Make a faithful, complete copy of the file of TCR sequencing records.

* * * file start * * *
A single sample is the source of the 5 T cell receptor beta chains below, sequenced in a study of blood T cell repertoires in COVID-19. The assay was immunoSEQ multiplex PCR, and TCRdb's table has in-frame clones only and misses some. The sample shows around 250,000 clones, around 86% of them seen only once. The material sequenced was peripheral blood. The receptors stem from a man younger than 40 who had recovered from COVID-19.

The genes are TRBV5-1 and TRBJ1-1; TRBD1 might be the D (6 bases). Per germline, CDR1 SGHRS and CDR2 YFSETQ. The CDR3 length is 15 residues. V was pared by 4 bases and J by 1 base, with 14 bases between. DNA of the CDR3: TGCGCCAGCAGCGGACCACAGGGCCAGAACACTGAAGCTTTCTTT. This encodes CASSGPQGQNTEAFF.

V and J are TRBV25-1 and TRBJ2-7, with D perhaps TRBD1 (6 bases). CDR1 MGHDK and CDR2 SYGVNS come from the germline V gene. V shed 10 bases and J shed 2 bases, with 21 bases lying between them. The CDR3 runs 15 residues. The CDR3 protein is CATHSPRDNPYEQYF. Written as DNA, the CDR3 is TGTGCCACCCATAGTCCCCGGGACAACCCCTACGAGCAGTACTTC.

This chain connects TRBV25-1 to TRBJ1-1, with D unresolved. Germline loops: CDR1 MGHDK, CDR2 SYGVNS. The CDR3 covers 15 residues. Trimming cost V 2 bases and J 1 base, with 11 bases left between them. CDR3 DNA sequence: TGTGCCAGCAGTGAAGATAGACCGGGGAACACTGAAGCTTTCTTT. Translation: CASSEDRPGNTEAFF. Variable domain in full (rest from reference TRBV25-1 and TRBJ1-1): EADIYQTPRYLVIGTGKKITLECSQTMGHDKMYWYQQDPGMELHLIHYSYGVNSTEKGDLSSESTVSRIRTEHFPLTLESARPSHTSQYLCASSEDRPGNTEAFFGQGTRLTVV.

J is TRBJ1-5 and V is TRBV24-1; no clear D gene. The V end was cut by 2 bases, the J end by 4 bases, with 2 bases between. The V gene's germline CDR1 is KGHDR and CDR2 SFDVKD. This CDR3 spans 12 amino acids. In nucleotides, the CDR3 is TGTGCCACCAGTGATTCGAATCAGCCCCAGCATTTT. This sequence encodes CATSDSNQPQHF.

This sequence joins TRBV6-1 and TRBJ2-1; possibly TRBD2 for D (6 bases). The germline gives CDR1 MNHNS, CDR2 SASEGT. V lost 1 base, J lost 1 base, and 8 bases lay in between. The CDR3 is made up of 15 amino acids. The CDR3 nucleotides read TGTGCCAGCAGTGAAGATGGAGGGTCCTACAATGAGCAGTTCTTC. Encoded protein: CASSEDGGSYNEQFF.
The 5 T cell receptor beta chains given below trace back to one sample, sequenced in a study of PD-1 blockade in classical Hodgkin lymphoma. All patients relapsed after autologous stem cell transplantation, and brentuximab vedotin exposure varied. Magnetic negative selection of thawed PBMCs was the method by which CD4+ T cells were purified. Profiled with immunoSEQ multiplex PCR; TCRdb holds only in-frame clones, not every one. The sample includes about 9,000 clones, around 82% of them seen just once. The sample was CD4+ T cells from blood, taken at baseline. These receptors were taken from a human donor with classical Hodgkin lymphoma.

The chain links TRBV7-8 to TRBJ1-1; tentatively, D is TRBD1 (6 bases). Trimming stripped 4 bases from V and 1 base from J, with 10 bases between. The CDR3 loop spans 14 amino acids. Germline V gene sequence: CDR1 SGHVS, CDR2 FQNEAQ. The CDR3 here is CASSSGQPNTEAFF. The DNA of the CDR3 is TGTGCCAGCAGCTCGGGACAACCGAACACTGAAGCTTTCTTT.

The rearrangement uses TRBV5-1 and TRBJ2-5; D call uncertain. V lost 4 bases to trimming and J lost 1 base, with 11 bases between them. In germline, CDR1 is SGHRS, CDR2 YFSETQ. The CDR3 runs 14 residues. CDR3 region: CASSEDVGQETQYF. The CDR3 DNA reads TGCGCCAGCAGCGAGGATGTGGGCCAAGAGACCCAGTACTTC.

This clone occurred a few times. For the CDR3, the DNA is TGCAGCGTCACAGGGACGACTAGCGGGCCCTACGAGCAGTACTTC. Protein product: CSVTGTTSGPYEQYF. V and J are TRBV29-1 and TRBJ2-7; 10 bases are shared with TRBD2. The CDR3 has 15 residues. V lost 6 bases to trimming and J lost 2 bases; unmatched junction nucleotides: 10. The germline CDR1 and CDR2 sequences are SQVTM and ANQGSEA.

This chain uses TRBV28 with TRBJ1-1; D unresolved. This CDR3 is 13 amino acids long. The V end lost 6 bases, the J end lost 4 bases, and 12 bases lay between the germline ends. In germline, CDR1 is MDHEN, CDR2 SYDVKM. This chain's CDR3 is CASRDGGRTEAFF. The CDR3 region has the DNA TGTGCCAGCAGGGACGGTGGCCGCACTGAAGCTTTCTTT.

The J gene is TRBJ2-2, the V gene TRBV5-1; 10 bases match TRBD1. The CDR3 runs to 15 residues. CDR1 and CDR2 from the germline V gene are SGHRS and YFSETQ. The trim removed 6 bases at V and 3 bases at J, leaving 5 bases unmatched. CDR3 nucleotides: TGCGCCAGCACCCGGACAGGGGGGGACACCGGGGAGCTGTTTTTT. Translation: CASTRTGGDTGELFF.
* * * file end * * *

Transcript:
A single sample is the source of the 5 T cell receptor beta chains below, sequenced in a study of blood T cell repertoires in COVID-19. The assay was immunoSEQ multiplex PCR, and TCRdb's table has in-frame clones only and misses some. The sample shows around 250,000 clones, around 86% of them seen only once. The material sequenced was peripheral blood. The receptors stem from a man younger than 40 who had recovered from COVID-19.

The genes are TRBV5-1 and TRBJ1-1; TRBD1 might be the D (6 bases). Per germline, CDR1 SGHRS and CDR2 YFSETQ. The CDR3 length is 15 residues. V was pared by 4 bases and J by 1 base, with 14 bases between. DNA of the CDR3: TGCGCCAGCAGCGGACCACAGGGCCAGAACACTGAAGCTTTCTTT. This encodes CASSGPQGQNTEAFF.

V and J are TRBV25-1 and TRBJ2-7, with D perhaps TRBD1 (6 bases). CDR1 MGHDK and CDR2 SYGVNS come from the germline V gene. V shed 10 bases and J shed 2 bases, with 21 bases lying between them. The CDR3 runs 15 residues. The CDR3 protein is CATHSPRDNPYEQYF. Written as DNA, the CDR3 is TGTGCCACCCATAGTCCCCGGGACAACCCCTACGAGCAGTACTTC.

This chain connects TRBV25-1 to TRBJ1-1, with D unresolved. Germline loops: CDR1 MGHDK, CDR2 SYGVNS. The CDR3 covers 15 residues. Trimming cost V 2 bases and J 1 base, with 11 bases left between them. CDR3 DNA sequence: TGTGCCAGCAGTGAAGATAGACCGGGGAACACTGAAGCTTTCTTT. Translation: CASSEDRPGNTEAFF. Variable domain in full (rest from reference TRBV25-1 and TRBJ1-1): EADIYQTPRYLVIGTGKKITLECSQTMGHDKMYWYQQDPGMELHLIHYSYGVNSTEKGDLSSESTVSRIRTEHFPLTLESARPSHTSQYLCASSEDRPGNTEAFFGQGTRLTVV.

J is TRBJ1-5 and V is TRBV24-1; no clear D gene. The V end was cut by 2 bases, the J end by 4 bases, with 2 bases between. The V gene's germline CDR1 is KGHDR and CDR2 SFDVKD. This CDR3 spans 12 amino acids. In nucleotides, the CDR3 is TGTGCCACCAGTGATTCGAATCAGCCCCAGCATTTT. This sequence encodes CATSDSNQPQHF.

This sequence joins TRBV6-1 and TRBJ2-1; possibly TRBD2 for D (6 bases). The germline gives CDR1 MNHNS, CDR2 SASEGT. V lost 1 base, J lost 1 base, and 8 bases lay in between. The CDR3 is made up of 15 amino acids. The CDR3 nucleotides read TGTGCCAGCAGTGAAGATGGAGGGTCCTACAATGAGCAGTTCTTC. Encoded protein: CASSEDGGSYNEQFF.
The 5 T cell receptor beta chains given below trace back to one sample, sequenced in a study of PD-1 blockade in classical Hodgkin lymphoma. All patients relapsed after autologous stem cell transplantation, and brentuximab vedotin exposure varied. Magnetic negative selection of thawed PBMCs was the method by which CD4+ T cells were purified. Profiled with immunoSEQ multiplex PCR; TCRdb holds only in-frame clones, not every one. The sample includes about 9,000 clones, around 82% of them seen just once. The sample was CD4+ T cells from blood, taken at baseline. These receptors were taken from a human donor with classical Hodgkin lymphoma.

The chain links TRBV7-8 to TRBJ1-1; tentatively, D is TRBD1 (6 bases). Trimming stripped 4 bases from V and 1 base from J, with 10 bases between. The CDR3 loop spans 14 amino acids. Germline V gene sequence: CDR1 SGHVS, CDR2 FQNEAQ. The CDR3 here is CASSSGQPNTEAFF. The DNA of the CDR3 is TGTGCCAGCAGCTCGGGACAACCGAACACTGAAGCTTTCTTT.

The rearrangement uses TRBV5-1 and TRBJ2-5; D call uncertain. V lost 4 bases to trimming and J lost 1 base, with 11 bases between them. In germline, CDR1 is SGHRS, CDR2 YFSETQ. The CDR3 runs 14 residues. CDR3 region: CASSEDVGQETQYF. The CDR3 DNA reads TGCGCCAGCAGCGAGGATGTGGGCCAAGAGACCCAGTACTTC.

This clone occurred a few times. For the CDR3, the DNA is TGCAGCGTCACAGGGACGACTAGCGGGCCCTACGAGCAGTACTTC. Protein product: CSVTGTTSGPYEQYF. V and J are TRBV29-1 and TRBJ2-7; 10 bases are shared with TRBD2. The CDR3 has 15 residues. V lost 6 bases to trimming and J lost 2 bases; unmatched junction nucleotides: 10. The germline CDR1 and CDR2 sequences are SQVTM and ANQGSEA.

This chain uses TRBV28 with TRBJ1-1; D unresolved. This CDR3 is 13 amino acids long. The V end lost 6 bases, the J end lost 4 bases, and 12 bases lay between the germline ends. In germline, CDR1 is MDHEN, CDR2 SYDVKM. This chain's CDR3 is CASRDGGRTEAFF. The CDR3 region has the DNA TGTGCCAGCAGGGACGGTGGCCGCACTGAAGCTTTCTTT.

The J gene is TRBJ2-2, the V gene TRBV5-1; 10 bases match TRBD1. The CDR3 runs to 15 residues. CDR1 and CDR2 from the germline V gene are SGHRS and YFSETQ. The trim removed 6 bases at V and 3 bases at J, leaving 5 bases unmatched. CDR3 nucleotides: TGCGCCAGCACCCGGACAGGGGGGGACACCGGGGAGCTGTTTTTT. Translation: CASTRTGGDTGELFF.